If all goes well then we should now have an file handle in hSocket however the AFD driver still isn’t fully aware of this socket. To complete this we then create a new Data object of type AFD_NOTIFYSOCK_DATA. This object type is not publicly documented anywhere as far as I can tell, and appears to have been guessed at via reverse engineering. In this structure we can see that we have a few pointers, a handle to hCompletion which explains our earlier completion object creation call, and some DWORDs.

The next few lines of the code will set the hCompletion parameter of this structure to the hCompletion object we created earlier, and after this we set pData1 and pData2 to 0x2000 byte long heap buffers that are readable and writeable and which have been reserved and committed in memory.

We then set dwCounter to 1 to indicate one entry, and set dwLen to 1. Not sure what dwLen controls though but we’ll have to wait for the blog for more details. We interestingly set dwTimeout to an insanely large value of 100000000. Its possible this may be related to an overflow which leads to the out of bound write, or it could be set this way to hold the connection open whilst the exploit happens and prevent timeouts. Finally we see that the address we wish to overwrite is placed into Data.pPwnPtr suggesting that this structure is responsible for the arbitrary overwrite and perhaps doesn’t validate that the address is actually a kernel address and not a user address like it should be.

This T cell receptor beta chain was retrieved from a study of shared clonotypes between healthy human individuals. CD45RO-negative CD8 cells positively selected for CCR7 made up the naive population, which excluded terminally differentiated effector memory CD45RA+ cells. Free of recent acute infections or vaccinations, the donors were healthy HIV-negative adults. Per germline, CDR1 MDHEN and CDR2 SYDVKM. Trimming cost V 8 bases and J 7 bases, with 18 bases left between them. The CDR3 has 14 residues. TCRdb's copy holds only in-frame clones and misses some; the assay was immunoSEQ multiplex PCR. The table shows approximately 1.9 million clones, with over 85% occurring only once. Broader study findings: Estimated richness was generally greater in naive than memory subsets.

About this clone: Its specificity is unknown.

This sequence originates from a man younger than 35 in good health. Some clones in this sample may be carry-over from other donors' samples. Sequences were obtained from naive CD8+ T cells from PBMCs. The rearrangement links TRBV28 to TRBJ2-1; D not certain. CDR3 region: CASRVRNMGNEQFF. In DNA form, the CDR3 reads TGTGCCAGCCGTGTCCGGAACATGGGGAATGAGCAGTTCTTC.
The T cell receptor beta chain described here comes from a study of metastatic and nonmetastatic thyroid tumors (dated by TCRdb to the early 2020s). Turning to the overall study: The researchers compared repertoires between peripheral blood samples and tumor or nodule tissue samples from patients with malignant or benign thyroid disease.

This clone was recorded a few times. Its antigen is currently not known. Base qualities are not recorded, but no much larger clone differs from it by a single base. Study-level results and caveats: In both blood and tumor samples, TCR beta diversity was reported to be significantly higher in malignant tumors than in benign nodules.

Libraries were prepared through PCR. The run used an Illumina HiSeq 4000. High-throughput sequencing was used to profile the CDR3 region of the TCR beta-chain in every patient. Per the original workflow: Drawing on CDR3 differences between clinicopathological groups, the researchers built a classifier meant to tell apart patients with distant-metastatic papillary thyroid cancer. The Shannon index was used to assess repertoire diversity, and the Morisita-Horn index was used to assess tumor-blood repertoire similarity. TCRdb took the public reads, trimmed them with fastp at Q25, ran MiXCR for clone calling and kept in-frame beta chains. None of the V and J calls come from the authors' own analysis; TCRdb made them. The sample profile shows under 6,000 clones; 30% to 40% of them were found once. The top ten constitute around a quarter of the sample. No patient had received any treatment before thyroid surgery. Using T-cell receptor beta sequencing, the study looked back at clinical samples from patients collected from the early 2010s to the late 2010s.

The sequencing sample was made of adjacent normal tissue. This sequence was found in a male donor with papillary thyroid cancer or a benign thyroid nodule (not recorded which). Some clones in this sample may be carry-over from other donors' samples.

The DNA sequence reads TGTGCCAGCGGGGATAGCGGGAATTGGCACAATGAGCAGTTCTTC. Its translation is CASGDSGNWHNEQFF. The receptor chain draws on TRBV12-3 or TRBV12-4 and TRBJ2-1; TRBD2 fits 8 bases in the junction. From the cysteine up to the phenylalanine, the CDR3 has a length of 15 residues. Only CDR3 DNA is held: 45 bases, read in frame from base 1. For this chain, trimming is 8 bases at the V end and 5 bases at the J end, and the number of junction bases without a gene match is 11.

Finally we create an event using CreateEvent and then call IOCTL 0x12127 on AFD, which the exploit notes as AFD_NOTIFYSOCK_IOCTL. My guess is that this processes the malicious Data structure of type AFD_NOTIFYSOCK_DATA and then fails to notice that the Data.pPwnPtr is out of the expected address range, allowing for an arbitrary write vulnerability.

CVSS V3 Severity and Metrics
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7.8 High
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Exploitability Score:
Attack Vector (AV):
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Privileges Required (PR):
User Interaction (UI):
Scope (S):
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General Information


  • microsoft


  • windows 11 21h2,
  • windows 11 22h2,
  • windows server 2022 -

Exploited in the Wild

Reported by:

Additional Info

Technical Analysis